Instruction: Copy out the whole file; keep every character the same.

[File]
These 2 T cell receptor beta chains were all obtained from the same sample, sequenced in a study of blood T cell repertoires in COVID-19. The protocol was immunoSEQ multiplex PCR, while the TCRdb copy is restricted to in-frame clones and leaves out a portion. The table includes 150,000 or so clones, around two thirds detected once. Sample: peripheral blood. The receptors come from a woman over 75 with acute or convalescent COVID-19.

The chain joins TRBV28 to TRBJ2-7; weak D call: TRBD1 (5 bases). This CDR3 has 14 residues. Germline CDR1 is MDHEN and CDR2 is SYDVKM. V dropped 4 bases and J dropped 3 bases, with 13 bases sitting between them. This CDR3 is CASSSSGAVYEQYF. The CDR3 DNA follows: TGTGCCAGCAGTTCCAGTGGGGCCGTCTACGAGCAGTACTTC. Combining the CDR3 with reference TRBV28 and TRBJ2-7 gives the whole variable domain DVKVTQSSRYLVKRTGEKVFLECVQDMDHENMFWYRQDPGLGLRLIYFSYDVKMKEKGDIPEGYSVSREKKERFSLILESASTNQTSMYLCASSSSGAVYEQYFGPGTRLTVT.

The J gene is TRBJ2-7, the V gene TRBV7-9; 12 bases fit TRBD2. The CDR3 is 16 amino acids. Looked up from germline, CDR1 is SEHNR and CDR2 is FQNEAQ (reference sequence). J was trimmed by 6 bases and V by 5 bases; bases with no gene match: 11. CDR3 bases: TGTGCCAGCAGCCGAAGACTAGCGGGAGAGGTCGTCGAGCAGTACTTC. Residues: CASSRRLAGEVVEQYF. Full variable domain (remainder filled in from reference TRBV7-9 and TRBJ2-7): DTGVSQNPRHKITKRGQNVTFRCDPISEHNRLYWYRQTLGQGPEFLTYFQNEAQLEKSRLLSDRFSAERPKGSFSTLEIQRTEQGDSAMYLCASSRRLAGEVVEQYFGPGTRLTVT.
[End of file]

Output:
These 2 T cell receptor beta chains were all obtained from the same sample, sequenced in a study of blood T cell repertoires in COVID-19. The protocol was immunoSEQ multiplex PCR, while the TCRdb copy is restricted to in-frame clones and leaves out a portion. The table includes 150,000 or so clones, around two thirds detected once. Sample: peripheral blood. The receptors come from a woman over 75 with acute or convalescent COVID-19.

The chain joins TRBV28 to TRBJ2-7; weak D call: TRBD1 (5 bases). This CDR3 has 14 residues. Germline CDR1 is MDHEN and CDR2 is SYDVKM. V dropped 4 bases and J dropped 3 bases, with 13 bases sitting between them. This CDR3 is CASSSSGAVYEQYF. The CDR3 DNA follows: TGTGCCAGCAGTTCCAGTGGGGCCGTCTACGAGCAGTACTTC. Combining the CDR3 with reference TRBV28 and TRBJ2-7 gives the whole variable domain DVKVTQSSRYLVKRTGEKVFLECVQDMDHENMFWYRQDPGLGLRLIYFSYDVKMKEKGDIPEGYSVSREKKERFSLILESASTNQTSMYLCASSSSGAVYEQYFGPGTRLTVT.

The J gene is TRBJ2-7, the V gene TRBV7-9; 12 bases fit TRBD2. The CDR3 is 16 amino acids. Looked up from germline, CDR1 is SEHNR and CDR2 is FQNEAQ (reference sequence). J was trimmed by 6 bases and V by 5 bases; bases with no gene match: 11. CDR3 bases: TGTGCCAGCAGCCGAAGACTAGCGGGAGAGGTCGTCGAGCAGTACTTC. Residues: CASSRRLAGEVVEQYF. Full variable domain (remainder filled in from reference TRBV7-9 and TRBJ2-7): DTGVSQNPRHKITKRGQNVTFRCDPISEHNRLYWYRQTLGQGPEFLTYFQNEAQLEKSRLLSDRFSAERPKGSFSTLEIQRTEQGDSAMYLCASSRRLAGEVVEQYFGPGTRLTVT.